Iowa CIO Richard Varn feels the horror stories regarding the loss of privacy are fictional and extreme examples of what might happen. Most of the information the government collects is, in fact, innocuous, he said.

"You have to ask what's the harm," he said. "Is it really so bad if your neighbor finds out how much you paid for your house?"

Open access to public records is the cornerstone of American democracy, he said. Public records are used to catch criminals, locate missing family members, catch tax evaders and deadbeat dads and provide critical data to insurance companies.

Digital government already survived one major controversy when published reports said that Florida, South Carolina and other states were planning to sell the personal information contained on drivers' licenses, including digital photographs, to a private company, which planned to resell that information to businesses.

The reports ignited a public outcry and prompted Congress to pass legislation prohibiting the states from using federal transportation funds if they give third parties access to drivers' Social Security numbers, photos and other personal information without permission. President Clinton signed the legislation October 1999 as part of the fiscal 2000 Transportation Appropriations Act.

But citizens also have showed a willingness to accept the online transfer of personal information under certain circumstances. The National Information Consortium of Overland Park, Kan., runs the Web sites for about a dozen state governments. The states help pay for NIC's online applications by repackaging some of their data and selling it to private companies. Drivers' records, for example, are sold to insurance companies.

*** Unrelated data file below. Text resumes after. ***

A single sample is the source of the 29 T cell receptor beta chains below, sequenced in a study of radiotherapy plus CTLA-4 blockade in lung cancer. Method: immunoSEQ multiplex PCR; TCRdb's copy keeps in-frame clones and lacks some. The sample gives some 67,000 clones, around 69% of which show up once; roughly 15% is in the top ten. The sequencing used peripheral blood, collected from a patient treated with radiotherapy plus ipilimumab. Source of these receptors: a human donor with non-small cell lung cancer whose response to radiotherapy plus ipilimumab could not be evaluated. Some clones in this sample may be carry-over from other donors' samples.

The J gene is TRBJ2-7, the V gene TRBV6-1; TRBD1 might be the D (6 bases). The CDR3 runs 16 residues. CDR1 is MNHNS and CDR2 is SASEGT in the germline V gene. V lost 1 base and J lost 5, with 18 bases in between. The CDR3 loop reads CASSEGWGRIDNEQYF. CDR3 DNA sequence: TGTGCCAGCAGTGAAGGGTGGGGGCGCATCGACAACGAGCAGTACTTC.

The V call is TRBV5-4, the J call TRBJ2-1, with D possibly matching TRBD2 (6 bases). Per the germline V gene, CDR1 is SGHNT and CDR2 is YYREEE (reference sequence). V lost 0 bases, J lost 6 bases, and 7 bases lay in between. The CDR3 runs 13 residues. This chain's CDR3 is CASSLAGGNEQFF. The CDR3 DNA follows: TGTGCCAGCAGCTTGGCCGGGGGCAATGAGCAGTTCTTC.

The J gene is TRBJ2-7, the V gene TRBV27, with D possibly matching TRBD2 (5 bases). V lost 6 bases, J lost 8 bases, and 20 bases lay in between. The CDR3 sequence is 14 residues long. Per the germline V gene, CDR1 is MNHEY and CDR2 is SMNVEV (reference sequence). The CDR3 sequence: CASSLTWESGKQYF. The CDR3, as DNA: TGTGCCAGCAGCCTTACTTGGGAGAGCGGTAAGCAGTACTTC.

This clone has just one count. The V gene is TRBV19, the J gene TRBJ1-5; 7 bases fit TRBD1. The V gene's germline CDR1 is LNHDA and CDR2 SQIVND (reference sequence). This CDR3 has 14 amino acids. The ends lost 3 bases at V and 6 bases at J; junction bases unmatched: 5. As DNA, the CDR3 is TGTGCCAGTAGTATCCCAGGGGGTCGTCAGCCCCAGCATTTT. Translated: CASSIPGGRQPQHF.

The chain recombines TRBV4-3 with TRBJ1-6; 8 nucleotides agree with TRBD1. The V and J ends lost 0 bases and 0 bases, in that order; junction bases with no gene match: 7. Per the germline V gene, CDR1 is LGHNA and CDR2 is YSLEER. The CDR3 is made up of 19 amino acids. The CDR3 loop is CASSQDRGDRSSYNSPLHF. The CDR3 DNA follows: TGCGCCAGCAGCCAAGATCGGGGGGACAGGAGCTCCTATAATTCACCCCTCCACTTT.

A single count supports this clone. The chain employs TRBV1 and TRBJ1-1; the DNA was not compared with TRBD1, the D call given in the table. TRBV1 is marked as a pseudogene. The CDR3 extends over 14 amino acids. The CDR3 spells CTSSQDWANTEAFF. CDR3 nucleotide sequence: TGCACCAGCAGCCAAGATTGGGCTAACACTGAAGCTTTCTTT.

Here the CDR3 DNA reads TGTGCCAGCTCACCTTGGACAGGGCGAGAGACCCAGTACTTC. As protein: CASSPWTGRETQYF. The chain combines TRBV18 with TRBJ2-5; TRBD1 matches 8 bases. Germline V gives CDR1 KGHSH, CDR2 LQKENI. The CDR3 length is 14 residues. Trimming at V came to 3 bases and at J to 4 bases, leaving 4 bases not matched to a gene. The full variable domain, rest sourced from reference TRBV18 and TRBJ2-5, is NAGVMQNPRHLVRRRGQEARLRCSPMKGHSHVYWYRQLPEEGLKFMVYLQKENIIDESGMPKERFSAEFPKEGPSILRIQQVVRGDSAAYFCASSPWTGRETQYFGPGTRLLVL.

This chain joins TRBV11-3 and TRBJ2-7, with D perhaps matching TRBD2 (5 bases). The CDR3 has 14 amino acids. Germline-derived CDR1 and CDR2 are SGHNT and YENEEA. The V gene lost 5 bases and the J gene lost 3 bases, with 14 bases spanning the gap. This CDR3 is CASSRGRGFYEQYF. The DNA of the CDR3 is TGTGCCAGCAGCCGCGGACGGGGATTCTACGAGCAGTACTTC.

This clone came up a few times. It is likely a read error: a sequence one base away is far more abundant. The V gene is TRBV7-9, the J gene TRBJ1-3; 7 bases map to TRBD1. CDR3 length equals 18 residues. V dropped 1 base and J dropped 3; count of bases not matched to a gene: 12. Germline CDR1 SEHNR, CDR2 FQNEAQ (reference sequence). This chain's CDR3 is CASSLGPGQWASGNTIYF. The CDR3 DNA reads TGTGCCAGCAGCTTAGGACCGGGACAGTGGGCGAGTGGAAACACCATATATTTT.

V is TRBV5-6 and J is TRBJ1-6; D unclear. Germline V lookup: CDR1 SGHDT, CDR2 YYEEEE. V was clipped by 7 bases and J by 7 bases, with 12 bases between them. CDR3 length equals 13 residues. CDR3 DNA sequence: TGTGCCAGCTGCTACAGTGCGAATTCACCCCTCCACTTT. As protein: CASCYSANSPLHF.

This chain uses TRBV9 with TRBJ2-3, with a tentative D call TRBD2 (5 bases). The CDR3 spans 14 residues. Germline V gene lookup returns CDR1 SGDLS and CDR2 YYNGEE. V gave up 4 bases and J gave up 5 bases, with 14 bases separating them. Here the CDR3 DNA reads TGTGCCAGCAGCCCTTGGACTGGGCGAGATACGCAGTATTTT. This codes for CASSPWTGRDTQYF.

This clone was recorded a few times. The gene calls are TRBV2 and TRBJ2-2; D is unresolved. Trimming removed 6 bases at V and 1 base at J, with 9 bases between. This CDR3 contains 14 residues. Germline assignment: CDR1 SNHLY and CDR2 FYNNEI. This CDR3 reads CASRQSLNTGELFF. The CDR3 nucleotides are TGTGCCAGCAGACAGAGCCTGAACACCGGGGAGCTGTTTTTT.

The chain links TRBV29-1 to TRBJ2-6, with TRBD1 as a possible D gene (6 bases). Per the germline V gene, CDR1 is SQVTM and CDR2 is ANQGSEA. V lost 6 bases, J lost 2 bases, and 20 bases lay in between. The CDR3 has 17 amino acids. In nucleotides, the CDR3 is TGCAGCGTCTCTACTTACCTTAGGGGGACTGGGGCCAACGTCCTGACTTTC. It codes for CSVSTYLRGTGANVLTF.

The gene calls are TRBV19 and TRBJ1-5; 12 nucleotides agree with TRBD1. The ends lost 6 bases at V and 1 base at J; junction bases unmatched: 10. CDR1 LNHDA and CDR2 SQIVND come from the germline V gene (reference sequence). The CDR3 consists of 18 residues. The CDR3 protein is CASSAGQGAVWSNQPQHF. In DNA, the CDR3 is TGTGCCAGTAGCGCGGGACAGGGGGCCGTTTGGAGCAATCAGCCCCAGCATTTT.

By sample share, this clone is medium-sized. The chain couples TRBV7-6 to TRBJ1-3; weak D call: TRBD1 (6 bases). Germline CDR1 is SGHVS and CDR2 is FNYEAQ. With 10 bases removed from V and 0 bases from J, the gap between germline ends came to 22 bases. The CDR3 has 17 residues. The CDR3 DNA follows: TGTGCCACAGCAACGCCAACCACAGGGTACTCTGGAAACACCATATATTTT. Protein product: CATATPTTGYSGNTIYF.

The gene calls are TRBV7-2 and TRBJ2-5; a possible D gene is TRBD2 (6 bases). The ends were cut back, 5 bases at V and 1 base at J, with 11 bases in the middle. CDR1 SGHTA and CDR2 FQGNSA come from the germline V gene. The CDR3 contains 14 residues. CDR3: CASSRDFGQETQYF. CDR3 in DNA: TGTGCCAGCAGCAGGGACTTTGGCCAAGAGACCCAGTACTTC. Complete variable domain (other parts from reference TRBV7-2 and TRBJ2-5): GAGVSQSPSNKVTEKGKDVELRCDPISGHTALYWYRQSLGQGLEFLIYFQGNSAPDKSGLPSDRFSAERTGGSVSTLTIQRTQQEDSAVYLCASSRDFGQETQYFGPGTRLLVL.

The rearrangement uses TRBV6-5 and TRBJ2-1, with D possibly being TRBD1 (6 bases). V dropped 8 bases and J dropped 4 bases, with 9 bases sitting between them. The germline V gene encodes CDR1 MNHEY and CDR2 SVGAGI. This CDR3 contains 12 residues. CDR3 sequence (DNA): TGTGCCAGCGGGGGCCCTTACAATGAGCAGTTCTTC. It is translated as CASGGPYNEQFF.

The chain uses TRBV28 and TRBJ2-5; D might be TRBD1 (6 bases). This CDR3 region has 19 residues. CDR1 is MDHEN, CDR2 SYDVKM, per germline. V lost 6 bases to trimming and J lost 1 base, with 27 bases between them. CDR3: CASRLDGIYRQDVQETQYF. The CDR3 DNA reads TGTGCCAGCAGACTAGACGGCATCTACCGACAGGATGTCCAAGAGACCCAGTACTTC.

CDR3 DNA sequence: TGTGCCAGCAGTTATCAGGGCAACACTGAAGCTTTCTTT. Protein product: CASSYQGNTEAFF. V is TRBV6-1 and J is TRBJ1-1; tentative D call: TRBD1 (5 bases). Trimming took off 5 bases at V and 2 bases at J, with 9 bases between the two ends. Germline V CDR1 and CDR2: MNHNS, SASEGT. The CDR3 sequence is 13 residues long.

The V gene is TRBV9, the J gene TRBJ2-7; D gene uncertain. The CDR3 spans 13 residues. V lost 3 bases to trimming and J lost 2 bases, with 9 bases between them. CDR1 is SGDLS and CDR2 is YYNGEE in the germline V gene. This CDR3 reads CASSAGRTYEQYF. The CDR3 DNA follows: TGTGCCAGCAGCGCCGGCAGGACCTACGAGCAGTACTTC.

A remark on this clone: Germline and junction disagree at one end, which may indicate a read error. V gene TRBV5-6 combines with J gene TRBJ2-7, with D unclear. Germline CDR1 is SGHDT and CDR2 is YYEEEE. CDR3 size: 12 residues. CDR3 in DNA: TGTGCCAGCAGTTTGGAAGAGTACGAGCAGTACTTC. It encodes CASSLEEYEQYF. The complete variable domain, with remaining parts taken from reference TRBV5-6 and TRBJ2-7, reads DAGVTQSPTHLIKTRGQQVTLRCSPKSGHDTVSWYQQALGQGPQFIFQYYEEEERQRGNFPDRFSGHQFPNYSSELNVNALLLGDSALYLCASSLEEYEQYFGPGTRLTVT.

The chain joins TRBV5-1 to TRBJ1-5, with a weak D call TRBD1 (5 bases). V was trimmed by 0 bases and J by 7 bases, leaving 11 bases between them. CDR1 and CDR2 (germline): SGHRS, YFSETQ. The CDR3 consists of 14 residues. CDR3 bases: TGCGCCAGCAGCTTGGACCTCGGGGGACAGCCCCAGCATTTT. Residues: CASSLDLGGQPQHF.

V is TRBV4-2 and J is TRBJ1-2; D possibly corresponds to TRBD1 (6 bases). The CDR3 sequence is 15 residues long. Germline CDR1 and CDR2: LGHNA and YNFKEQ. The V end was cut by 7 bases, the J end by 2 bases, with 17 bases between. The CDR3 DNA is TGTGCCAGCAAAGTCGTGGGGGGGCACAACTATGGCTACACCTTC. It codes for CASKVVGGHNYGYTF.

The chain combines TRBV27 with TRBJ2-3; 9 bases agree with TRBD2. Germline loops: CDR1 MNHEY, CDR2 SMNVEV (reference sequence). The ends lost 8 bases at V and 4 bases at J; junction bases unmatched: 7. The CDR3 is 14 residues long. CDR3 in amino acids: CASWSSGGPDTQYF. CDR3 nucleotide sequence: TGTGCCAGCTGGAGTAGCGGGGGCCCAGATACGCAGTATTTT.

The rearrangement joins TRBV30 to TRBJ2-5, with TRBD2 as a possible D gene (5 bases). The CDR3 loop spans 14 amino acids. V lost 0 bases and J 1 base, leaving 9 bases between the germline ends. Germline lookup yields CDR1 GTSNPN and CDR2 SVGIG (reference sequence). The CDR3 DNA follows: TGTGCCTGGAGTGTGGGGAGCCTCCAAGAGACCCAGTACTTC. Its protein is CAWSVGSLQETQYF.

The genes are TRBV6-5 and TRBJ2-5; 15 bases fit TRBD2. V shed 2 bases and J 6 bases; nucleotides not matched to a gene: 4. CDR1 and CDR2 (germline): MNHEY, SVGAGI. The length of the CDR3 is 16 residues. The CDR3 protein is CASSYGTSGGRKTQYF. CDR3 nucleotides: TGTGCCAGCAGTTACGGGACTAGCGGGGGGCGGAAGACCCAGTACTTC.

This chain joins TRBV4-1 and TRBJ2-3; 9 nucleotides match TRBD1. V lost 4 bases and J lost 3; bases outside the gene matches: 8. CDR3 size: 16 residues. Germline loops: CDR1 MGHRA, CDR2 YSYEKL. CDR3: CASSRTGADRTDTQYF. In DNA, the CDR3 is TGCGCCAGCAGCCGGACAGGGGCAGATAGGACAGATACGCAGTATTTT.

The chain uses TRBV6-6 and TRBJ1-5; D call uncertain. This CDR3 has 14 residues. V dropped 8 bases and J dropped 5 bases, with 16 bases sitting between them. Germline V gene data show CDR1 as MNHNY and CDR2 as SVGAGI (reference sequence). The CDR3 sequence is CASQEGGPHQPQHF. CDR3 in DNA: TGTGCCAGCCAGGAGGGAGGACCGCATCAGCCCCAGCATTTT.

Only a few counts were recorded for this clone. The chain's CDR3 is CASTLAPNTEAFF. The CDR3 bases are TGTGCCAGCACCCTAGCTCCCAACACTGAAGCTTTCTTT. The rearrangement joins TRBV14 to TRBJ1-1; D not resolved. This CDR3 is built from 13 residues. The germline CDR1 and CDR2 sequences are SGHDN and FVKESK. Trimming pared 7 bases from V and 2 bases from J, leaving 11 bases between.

James Dodd, NIC's president and chief executive officer, said the controversy in Florida and South Carolina did not create a backlash against their business model or slow operations.

State and local government officials are just getting their feet wet with privacy issues, but they realize that these issues must be addressed as more government services move online, said government officials.

"We recognize that if we're going to be successful with electronic government, that we must have privacy policies and procedures in place," said Pennsylvania's Gerhards.